Quartermaster Meigs

Remember when one subtitle was enough? Here we have The [emphasis in original] Quartermaster: Montgomery C. Meigs * Lincoln’s General * Master Builder of the Union Army.

So, our problems start with the title. Really, Meigs reads out as Seward’s general, later becoming Stanton’s general (Lincoln appears disinterested from first to last). As for "Master Builder of the Union Army," as I have said before, there were two, McDowell and Franklin, who as staff officers under the direction of Salmon Chase created the tables of organization and equipment under which the Union armies fought. Meigs’ job was to provide the equipment and supplies specified by McDowell and Franklin and approved by Simon Cameron.

"Master builder" appears wordplay on his engineering and construction history. In this builder phase, the Capitol architect called Meigs “a military upstart who happens to have the power to annoy.” More than an insight, this might be a paradigm.

With Quartermaster, the less you know about Meigs, the more enjoyable the read. Author Robert O’Harrow Jr. is a Washington Post reporter who moves the story briskly past multiple scandals and crises. This may be the publisher’s preference. Simon & Schuster’s mass market likely has no time for “scholarly minutiae.” So, when Meigs bungles a foreign procurement early in the war, Congress bans foreign military imports for the duration. No foul, no harm? Certainly, no blame, no details.

The Fremont procurement matter gets a little more attention than Meigs’ many others disasters. Even so, we get the data needed to see that this story is not on the level:
Meigs permitted [Quartermaster Justus] McKinstry to buy as he saw fit and, in an emergency, even to set the prices.
Meigs told McKinstry and Fremont to follow proper contracting procedures whenever possible and to send proposals and bids to Washington for review.
This is called a double bind. It is a CYA trap. Consider
Meigs … had passed on every [McKinstry] request for funding to the Treasury with alacrity.
Yet it is McKinstry and Fremont who appear at fault here. (Seek out McKinstry’s detailed rebuttal to the Administration’s charges - they are not mentioned here.)

After Antietam another supply crisis erupted, one where Meigs disputed the number of sound horses delivered to the AoP. Yet by January 1863,
Meigs eventually acknowledged a crucial shortcoming of his system, saying that there were not nearly enough knowledgeable inspectors to cull out lame animals ...
The quantities were significant. The War Department established a Cavalry Bureau to remedy Meigs’ inefficiency but the author implies that this mid-war improvement might be a credit to Meigs. Meanwhile two years of horse shortages have passed.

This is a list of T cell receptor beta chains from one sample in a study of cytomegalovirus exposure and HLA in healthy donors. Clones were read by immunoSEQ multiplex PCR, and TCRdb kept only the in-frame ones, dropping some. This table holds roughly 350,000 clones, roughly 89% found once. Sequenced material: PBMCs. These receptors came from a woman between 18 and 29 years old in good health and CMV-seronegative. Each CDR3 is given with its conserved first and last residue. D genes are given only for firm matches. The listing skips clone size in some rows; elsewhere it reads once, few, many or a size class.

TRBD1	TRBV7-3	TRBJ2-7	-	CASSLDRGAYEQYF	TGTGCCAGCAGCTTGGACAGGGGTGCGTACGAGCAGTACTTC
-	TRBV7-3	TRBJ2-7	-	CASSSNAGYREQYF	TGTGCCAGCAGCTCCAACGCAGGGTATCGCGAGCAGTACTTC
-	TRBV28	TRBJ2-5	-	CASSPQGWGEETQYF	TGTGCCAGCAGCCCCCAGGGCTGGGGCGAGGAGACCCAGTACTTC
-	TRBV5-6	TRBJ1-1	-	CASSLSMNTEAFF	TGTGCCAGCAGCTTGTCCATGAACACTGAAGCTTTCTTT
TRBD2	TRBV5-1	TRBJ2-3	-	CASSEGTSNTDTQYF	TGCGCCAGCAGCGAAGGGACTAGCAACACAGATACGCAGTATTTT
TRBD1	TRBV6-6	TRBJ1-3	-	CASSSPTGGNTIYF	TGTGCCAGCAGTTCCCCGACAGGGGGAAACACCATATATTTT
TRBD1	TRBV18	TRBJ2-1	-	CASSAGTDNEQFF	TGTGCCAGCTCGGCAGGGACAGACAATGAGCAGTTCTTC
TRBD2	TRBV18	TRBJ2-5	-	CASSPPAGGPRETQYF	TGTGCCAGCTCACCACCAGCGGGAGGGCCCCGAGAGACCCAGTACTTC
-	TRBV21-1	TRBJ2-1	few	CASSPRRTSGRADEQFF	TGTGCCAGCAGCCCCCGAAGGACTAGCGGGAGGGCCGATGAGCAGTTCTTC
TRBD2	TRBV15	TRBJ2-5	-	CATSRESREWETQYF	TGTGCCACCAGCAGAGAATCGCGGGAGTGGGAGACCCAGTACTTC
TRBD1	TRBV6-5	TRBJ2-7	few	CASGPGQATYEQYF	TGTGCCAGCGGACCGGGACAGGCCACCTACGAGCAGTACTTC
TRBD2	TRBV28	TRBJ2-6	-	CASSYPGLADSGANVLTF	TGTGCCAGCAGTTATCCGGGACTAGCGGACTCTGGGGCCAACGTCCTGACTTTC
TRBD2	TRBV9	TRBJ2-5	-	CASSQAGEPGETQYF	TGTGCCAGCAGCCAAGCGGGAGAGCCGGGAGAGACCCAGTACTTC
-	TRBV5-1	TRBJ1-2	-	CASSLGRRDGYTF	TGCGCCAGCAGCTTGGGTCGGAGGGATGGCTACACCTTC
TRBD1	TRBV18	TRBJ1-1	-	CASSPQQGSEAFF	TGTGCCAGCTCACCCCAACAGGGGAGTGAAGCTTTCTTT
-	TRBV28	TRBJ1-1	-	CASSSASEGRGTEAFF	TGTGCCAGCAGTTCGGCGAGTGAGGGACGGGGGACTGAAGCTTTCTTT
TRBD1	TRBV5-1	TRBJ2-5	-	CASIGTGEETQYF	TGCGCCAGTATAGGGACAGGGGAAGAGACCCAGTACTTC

Meigs’ actual work life is a mystery. He gets in early and stays late but we have no idea what he does to fill those office hours other than exceed orders, redefine his responsibilities and obnoxiously overreach into others' portfolios. One suspects that the largest part of his wartime job was just signing papers and answering questions. That is not building an army. And we don't know if he did this himself or he delegated it.

O’Harrow has access to Meigs’ prewar diaries which raises other questions.

Meigs spends the Buchanan years complaining about Secretary of War Floyd’s corruption – was Meigs a facilitator of that corruption? How much work did he give to Floyd's friends?

O'Harrow also says, introducing G.B. McClellan, that he came from a “rich family.” Actually the McClellan family lived on the earnings of Dr. George McClellan, a colleague of none other than Dr. Charles Meigs (r) at Jefferson College in Philadelphia. Dr. McClellan was a founder of that college and prominent but not rich. How could these two doctors (and their families) spend decades at Jefferson with no social interaction worth recording? Did their children play? Did their spouses socialize? And while “rich” Dr. McClellan never supported his son that we know of, we see not-so-rich Dr. Meigs supporting his own son’s family for many years.

The diaries end before the Civil War. Mistakes continue. For instance Meigs arranges an evacuation of freedmen from Ile a Vache, “a faltering effort by Lincoln to create a colony…” This was not a Lincoln project but that of an entrepreneur named Harold Kock. It is Lincoln who rescues the colonists by directing Meigs to evacuate them.

As we go through the ACW, Meigs is treated as the Administration’s action officer doing a little of this and that. He starts the war as a captain and in terms of the way he is used, remains at that level despite his general’s rank. His large quartermaster war staff, the responsibilities of which we never learn, seems to free him for ever more special projects, projects worthy of an aide de camp.

Thus he finishes as he began.

He was never entrusted with a command; his responsibilities were divided up; and he never escaped the War Department or its intrigues. In his many corruption scrapes, he evaded censure. His attainments were shared attainments. His blunders caused death and prolonged the war..


Publishing industry snapshots

I used to do more with this but for now enjoy this industry site, filled with data and analysis.


Private ACW portraiture made public

The Army and Navy club has put its private art collection online. Have a look here and browse the whole site for more Civil War history paintings.


John Clem

Just encountered club member John Clem in our newsletter. The club account has him thrice wounded by age 13. It gives the number of 40,000 children enlisted and fighting in the ACW.

The internet version of his story are rather flat; he was a colorful celebrity who rejoined the army in peacetime.

Clem's exploits put me in mind of a movie I saw recently with many of the same elements present.

Ten-year-olds who run away from home to join a war and then stick with it are scarcer nowadays.